They call him a vertical threat. But by any other name, Evans is the missing piece to a short-sighted and heretofore imbalanced offense.
In Anquan Boldin, the Ravens have one of the NFL's premier — and most powerful — intermediate receivers. In Ray Rice, they have a durable, play-making running back who can twist linebackers into soft pretzels. In Flacco, they have a fourth-year quarterback who throws the deep ball better than he sometimes throws the short ball.
Now, at last, the Ravens have someone for Flacco to throw that deep ball to.
After two preseason games and just seven practices, Evans already has catches covering 43 and 35 yards, the latter for a gorgeous touchdown Thursday night against the Washington Redskins. Late in the first half, Flacco heaved a cannon shot for the end zone, and Evans beat cornerback DeAngelo Hall to the ball, which he caught five yards deep in the end zone.
"Unbelievable throw," Ravens coach John Harbaugh marveled in the middle of the locker room later.
The question waiting to be answered after Evans, acquired in an August 13 trade with the Buffalo Bills, pulled down three passes for 60 yards against the Redskins, is how did Flacco and Evans get on the same page in the playbook so quickly?
"It's still a work in progress," Evans, 30, said. "We've still got a long way to go. [But] it's good to come out here and be able to make a play. I think that builds confidence in Joe and in me, and in the coaching staff. That's really what you work for — to earn the respect of your teammates and, when it really counts, be able to make the plays as well."
Evans and Flacco have worked on the routes in practice, and they've exchanged thoughts on their idiosyncrasies when it comes to how those routes should unfold. Harbaugh, though, thinks the answer might be more elemental.
"I think Lee is a fast guy and he gets behind people, and Joe's got a great arm," the coach said. "Maybe it's more that Joe's a great deep thrower. He always has been."
And Evans is a great deep-ball catcher. In Buffalo, he was the first wide receiver since Jerry Rice to average 15 yards per catch per season for his first five years in the NFL (2004-08).
In seven seasons at Buffalo, he averaged 15.7 yards per catch. He had 43 receiving touchdowns — including three for more than 80 yards — in 109 games.
But this is Evans' first time in this system, Cam Cameron's version of Norv Turner's vertical offense that was passed down from Don Coryell. That means there's a learning curve, even if it hasn't looked like it.
"The terminology's totally different than what he's been in, in Buffalo," Harbaugh said. "He's been in different systems, but he's never been in this system, so he's had to work real hard. And he's not been 100 percent, but he's a very intelligent guy."
Evans had a career low 37 receptions (for a career low 578 yards) in 2010, when he failed to play 16 games for the first time in his career. An ankle injury effectively took him out of the last four games of the year.
It was not easy, he said, to leave Buffalo, but he quickly made the adjustment to a different city and different mindset with the Ravens.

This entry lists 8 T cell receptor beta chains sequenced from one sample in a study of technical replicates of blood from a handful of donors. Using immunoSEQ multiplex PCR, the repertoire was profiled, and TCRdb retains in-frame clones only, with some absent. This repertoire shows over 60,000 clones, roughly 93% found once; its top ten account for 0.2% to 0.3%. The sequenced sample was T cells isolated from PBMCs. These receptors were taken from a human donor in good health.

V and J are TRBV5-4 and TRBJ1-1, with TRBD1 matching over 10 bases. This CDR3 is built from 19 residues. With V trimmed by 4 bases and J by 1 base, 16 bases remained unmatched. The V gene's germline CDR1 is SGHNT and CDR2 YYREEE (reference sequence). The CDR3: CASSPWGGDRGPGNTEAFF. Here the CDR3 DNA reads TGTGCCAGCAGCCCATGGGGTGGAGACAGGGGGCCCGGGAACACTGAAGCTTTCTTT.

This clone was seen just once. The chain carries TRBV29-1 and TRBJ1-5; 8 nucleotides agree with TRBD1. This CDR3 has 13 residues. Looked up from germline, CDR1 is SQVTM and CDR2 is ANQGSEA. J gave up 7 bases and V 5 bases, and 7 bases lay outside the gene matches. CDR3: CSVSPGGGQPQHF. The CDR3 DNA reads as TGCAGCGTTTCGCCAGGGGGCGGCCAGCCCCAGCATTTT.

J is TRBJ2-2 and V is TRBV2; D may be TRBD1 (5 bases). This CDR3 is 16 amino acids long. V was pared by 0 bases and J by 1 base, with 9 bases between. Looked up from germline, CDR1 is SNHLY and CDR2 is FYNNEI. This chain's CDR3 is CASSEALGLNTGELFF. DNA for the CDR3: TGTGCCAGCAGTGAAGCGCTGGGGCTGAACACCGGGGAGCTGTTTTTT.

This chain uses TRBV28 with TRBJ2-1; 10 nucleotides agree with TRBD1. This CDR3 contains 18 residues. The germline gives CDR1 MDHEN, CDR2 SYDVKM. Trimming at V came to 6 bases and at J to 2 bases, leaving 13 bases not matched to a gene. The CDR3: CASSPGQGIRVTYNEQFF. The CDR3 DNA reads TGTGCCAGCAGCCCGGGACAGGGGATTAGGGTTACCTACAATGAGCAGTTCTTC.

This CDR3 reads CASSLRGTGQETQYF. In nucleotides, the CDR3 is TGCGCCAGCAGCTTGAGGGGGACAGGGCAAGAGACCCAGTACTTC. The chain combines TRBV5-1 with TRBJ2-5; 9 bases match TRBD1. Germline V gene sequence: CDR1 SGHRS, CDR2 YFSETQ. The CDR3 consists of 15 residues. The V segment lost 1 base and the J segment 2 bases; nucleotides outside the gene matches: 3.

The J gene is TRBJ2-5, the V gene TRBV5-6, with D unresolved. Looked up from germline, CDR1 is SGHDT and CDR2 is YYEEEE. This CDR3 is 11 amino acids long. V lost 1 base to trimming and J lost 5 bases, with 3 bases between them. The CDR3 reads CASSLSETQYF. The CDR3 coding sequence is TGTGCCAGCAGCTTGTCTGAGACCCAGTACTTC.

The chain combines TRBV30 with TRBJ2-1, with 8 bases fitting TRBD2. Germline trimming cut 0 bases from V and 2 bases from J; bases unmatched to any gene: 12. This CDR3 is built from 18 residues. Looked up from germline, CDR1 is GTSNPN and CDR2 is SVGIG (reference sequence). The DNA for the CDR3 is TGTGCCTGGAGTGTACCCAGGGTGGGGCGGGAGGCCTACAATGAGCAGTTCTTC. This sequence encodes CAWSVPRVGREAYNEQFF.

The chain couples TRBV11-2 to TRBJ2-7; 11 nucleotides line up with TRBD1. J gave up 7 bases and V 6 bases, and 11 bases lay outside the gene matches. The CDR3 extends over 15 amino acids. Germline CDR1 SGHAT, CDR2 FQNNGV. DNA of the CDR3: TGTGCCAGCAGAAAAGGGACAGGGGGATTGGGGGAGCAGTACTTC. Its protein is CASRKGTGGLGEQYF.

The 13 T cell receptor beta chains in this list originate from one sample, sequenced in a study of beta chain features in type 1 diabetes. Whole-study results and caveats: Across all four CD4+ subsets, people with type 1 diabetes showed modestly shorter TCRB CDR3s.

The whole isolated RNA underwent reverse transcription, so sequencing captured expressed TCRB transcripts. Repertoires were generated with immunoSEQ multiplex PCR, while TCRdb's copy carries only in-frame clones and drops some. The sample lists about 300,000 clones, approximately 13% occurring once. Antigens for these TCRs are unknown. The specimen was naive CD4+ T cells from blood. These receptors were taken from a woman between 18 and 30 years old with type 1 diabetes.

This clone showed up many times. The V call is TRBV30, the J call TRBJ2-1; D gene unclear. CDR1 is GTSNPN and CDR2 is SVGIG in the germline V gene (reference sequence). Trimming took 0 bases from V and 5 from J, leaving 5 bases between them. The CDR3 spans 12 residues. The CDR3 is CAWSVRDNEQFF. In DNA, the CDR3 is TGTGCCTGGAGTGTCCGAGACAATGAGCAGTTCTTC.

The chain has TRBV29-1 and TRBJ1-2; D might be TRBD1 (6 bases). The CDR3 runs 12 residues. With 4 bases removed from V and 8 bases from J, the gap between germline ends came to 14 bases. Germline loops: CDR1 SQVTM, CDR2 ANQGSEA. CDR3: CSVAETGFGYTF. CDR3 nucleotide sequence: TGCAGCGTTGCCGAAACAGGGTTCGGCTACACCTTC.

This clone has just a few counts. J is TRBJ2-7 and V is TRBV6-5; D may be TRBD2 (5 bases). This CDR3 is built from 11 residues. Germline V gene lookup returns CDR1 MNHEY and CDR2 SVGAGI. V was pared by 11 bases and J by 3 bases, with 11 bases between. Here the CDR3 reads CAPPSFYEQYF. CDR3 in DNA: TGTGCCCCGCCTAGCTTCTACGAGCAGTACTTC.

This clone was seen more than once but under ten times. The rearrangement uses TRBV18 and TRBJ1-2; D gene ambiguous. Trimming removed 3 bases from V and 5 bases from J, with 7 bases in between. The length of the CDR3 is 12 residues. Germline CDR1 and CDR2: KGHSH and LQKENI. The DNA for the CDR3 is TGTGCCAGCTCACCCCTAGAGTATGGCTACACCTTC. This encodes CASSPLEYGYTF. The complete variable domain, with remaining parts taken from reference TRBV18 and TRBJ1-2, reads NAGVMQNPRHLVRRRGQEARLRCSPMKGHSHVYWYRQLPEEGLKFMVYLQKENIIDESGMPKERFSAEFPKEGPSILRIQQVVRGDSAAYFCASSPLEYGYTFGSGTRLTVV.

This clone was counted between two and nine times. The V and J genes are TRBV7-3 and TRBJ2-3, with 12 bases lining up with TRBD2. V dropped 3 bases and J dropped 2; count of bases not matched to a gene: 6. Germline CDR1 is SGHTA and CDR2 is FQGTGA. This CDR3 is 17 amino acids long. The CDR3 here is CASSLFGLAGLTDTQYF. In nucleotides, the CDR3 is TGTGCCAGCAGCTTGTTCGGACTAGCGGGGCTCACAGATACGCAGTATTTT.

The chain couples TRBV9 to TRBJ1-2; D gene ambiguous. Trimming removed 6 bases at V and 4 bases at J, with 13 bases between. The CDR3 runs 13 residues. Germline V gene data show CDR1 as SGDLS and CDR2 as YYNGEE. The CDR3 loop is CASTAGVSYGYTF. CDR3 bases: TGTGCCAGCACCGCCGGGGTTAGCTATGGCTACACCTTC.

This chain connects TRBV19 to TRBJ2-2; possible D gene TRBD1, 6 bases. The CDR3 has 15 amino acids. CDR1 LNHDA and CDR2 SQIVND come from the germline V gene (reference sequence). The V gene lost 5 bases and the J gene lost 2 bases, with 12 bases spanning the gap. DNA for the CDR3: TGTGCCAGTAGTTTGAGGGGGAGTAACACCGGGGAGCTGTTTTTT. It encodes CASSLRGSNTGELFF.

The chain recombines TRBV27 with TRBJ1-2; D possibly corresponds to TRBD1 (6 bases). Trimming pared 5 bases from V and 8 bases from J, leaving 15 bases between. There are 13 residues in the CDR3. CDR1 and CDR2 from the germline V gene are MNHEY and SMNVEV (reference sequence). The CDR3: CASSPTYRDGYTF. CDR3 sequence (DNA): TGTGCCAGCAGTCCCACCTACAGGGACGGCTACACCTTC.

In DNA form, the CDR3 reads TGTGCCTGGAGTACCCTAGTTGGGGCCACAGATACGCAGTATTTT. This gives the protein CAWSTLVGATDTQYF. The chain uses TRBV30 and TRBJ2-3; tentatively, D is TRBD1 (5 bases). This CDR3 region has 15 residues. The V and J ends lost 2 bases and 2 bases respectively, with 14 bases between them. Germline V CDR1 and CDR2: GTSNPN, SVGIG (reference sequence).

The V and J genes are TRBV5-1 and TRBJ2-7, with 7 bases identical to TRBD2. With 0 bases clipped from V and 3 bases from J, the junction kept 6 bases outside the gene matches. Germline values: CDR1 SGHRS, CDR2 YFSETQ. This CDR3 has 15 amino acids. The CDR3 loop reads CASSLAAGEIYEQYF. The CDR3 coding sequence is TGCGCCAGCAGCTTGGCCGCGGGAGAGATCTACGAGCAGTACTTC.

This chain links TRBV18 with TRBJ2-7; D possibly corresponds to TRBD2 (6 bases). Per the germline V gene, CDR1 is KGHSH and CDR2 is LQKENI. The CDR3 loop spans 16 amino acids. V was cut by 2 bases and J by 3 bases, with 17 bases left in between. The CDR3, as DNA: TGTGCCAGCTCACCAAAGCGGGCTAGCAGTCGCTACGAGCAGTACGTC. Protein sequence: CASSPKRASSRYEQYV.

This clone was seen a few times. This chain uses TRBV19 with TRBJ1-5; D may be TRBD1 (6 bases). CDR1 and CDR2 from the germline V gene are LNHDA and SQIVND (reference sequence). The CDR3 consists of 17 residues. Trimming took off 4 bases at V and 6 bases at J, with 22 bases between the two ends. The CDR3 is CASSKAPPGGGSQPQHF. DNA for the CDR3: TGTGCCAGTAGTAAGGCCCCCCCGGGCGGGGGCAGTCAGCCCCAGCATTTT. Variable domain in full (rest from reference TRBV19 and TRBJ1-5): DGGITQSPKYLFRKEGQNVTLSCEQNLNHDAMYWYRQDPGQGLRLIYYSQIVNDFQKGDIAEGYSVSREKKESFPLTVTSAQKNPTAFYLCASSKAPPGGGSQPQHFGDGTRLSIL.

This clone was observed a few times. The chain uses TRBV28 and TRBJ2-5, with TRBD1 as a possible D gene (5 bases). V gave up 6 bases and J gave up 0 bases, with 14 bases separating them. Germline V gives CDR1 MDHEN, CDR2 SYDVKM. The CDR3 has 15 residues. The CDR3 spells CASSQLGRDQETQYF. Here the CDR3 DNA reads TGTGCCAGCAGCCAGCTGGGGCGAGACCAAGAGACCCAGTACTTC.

"The way they run things is completely different here," Evans said. "Obviously, this is a veteran locker room. A lot of guys have been around for a long time and have been around winners. Not that they don't expect to win in Buffalo, it's just the personnel and the people they have here are just different. … I couldn't be more excited about it."
For the last three years, Flacco's favorite targets were Derrick Mason and Todd Heap, both intermediate targets, both cut this offseason. Flacco will have two rookies among his receiving corps this season — Torrey Smith and Tandon Doss — but the balance of Boldin and Evans gives him diversity he hasn't had.
Evans' deep threat will open seam routes for Boldin and tight ends Ed Dickson and Dennis Pitta. Boldin, with seven catches worth 100 yards in the preseason, can see what Evans' presence brings already.
"He's the guy that pretty much takes the top off of defenses, opens up everything underneath for guys like myself and Ray Rice and other guys," Boldin said. "But he's definitely a guy that can stretch defenses."
Evans isn't content with stretching the defense, though. He wants to be a complete receiver, to do his part in all areas of the offense.
"They understand what it is that I can do, and that's stretch the field vertically," he said. "… But along with that, you have to be able to do other things as well. So that's why I need to get better and be as complete as I can, so you can be as dynamic an offense as you can be. We've got a lot of guys now that can do a lot of different things. I want to be able to fit right in with them."
The possibilities are not lost on Rice, whose play-making ability suffered somewhat last season in the absence of a deep threat.
"Lee's huge," Rice said. "He's got the ability to come underneath and stretch the field. You've got a guy like that who's a game-changer, you add the Anquan Boldin factor, [and] you can only expect big things."